Meet BISC’s Five New Board Members
Last week, BISC welcomed five new board members who will serve on either the BISC Inc or BISC Foundation boards. Each brings different perspectives from working across the progressive and social justice movement as well as their own lived experiences to the work. They understand the power of ballot measures to transform lives and have been deeply engaged in our work over the years. BISC is excited to work with our new board members on strategies to help meet the goals of our strategic framework and propel BISC into the future. Learn more about our new board members below.
Andrea Marta, Chief Strategy Officer, Faith in Action, and Executive Director of the Faith In Action Fund
Andrea grew up in a neighborhood of San Francisco that City officials and others didn’t even realize existed. When high school came she went to the academic magnet school in the City, jumping on a bus for the first time to head across town for school. When she got there, she realized that things were different on the other side of town. About the same time there was a drive by at the church her family attended and her dad challenged her into organizing in her community. Within 3 years there was a multi million dollar youth center (with a full gym, recording studio, dance studio) in a part of the city where the city was spending more money on juvenile hall for our kids than they were spending in park and rec dollars.
“Organizing changed how I saw myself, how I saw my community and my faith and how we could hold decision makers accountable for real material conditions change. I keep organizing because I’m raising two Afro Latinx children and have a vision about the type of future they deserve.”
Becca Uherbelau, Executive Director, Our Oregon
Becca grew up in a small Southern Oregon town and is currently raising her family in the big city of Portland, Oregon. In her role, she leads the organization’s work to advance social and economic justice with a focus on ballot measures. Becca has more than 20 years of experience working in community and public service, grassroots advocacy and politics. Becca seeks to dismantle systems of oppression, build power in communities and advance racial and gender equity.
“I’ve seen direct democracy improve the lives and health of the community both through the outcomes and result on the ballot – such as an increased investment in access to health care or affordable and safe housing – and in the visible and palpable increase in power, knowledge and agency of marginalized folx who have been historical kept out of our electoral process who dream, develop, lead and win campaigns.”
Kenny Diggs, Assistant Political Director, American Federation of State, County & Municipal Employees (AFSCME)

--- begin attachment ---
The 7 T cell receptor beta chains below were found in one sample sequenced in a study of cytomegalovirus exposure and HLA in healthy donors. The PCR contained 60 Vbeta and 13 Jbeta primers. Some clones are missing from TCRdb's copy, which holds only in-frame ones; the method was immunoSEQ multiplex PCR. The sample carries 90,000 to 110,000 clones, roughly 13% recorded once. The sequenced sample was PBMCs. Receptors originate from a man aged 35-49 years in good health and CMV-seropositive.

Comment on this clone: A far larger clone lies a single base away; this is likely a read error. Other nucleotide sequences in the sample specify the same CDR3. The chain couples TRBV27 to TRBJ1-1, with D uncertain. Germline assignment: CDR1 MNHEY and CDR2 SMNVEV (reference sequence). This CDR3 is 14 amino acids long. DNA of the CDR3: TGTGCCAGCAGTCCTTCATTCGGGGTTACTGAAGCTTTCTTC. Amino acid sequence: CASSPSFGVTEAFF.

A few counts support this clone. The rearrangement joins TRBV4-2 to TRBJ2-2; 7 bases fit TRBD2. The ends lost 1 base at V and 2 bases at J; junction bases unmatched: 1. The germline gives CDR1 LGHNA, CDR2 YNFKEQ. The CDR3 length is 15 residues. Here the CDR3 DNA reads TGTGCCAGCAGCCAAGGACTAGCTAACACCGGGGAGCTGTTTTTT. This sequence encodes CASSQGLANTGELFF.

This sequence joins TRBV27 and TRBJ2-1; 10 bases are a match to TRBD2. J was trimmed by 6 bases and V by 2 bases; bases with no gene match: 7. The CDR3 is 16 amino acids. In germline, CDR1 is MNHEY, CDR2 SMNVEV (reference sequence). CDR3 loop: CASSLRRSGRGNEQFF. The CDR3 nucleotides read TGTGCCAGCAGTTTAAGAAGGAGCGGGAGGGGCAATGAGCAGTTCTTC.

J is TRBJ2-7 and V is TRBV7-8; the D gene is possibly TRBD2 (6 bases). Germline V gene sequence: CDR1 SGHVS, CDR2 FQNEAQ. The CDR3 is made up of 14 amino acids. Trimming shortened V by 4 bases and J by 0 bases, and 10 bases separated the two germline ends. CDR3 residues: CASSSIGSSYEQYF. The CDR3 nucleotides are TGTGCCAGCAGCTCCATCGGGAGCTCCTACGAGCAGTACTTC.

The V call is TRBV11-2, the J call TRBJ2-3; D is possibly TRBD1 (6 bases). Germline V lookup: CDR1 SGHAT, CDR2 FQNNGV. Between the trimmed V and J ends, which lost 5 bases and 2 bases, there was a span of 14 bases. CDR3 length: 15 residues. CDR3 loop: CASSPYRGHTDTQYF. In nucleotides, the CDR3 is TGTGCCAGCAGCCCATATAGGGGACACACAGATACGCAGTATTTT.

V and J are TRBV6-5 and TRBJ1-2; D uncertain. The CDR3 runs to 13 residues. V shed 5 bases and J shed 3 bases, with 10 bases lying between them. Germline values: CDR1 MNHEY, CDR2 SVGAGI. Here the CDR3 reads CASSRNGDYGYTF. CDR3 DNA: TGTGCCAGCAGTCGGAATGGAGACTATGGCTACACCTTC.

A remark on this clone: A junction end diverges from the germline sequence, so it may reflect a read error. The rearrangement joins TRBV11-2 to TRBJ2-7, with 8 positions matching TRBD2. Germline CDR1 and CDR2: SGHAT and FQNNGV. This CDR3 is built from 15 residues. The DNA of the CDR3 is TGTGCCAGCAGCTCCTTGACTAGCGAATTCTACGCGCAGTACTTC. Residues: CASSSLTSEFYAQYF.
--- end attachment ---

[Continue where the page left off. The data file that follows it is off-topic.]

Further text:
Kenny leads AFSCME’s democracy work, strategic partnerships and its special projects for the political action department and office of the
President. He was the campaign manager for AFSCME’s “I AM 2018” initiative commemorating the 50th anniversary of the sanitation worker’s strike and Dr. Martin Luther King’s Mountaintop Sermon. Kenny is a seasoned organizational strategist who specializes in building start-ups, facilitating mergers, and managing transformation in complex organizations.
“BISC’s mission has always given me hope and a measure of comfort that there is a passionate and skilled group that is working intentionally with a long view to make foundational change for real folx daily lives through the ballot measure space.”
Rodney McKenzie, Vice President, Ally Development, Fetzer Institute
Rodney is an openly gay person of faith, a community organizer, and a reverend. At Fetzer, his role is to build out a network of friends and funding partners who desire to co-conspire in transforming the world into a more loving home for all. He has worked on movement building strategies to build a just, inclusive, multiracial democracy as well as disrupting the national narrative that LGBTQ people aren’t people of faith and that people of faith don’t support LGBTQ equality.
“LGBTQ Ballot Measures showed me the radical opportunity to build political power and to heal from the collective traumas experienced by being LGBTQ people. By taking to the streets and asking our neighbors to vote with us, by going to churches and coming out without shame, by combatting anti-LGBTQ bigotry by dusting ourselves off and recruiting volunteers to do collective action – we were able to win, to transform our communities and be stronger.”
Tomás E. Robles Jr., Co-Executive Director, Living United for Change in Arizona (LUCHA)
Tomás is the son of Mexican immigrants, born in Tucson, AZ, and raised in Phoenix, Arizona. Tomás became involved in grassroots organizing and activism after Senate Bill 1070, an anti-immigrant bill was signed into law.
Since then, Tomás has been a key leader in coalitions and a thought leader in changing Arizona’s political landscape and moving forward issues affecting working families, including immigration, voters’ rights, workers’ rights, Veteran’s issues, and housing discrimination. In 2016, Tomas led Arizona for Fair Wages and Healthy families campaign in Arizona to raise the minimum wage.
“I have had the privilege of working on campaigns that only had a purpose of improving people’s lives with direct democracy. Raising the minimum wage in Arizona in 2016, provided much needed relief to over a million Arizonans. Since then, I believe direct democracy is the best way to ensure that the lives of the people we represent Improve their lives through voting.”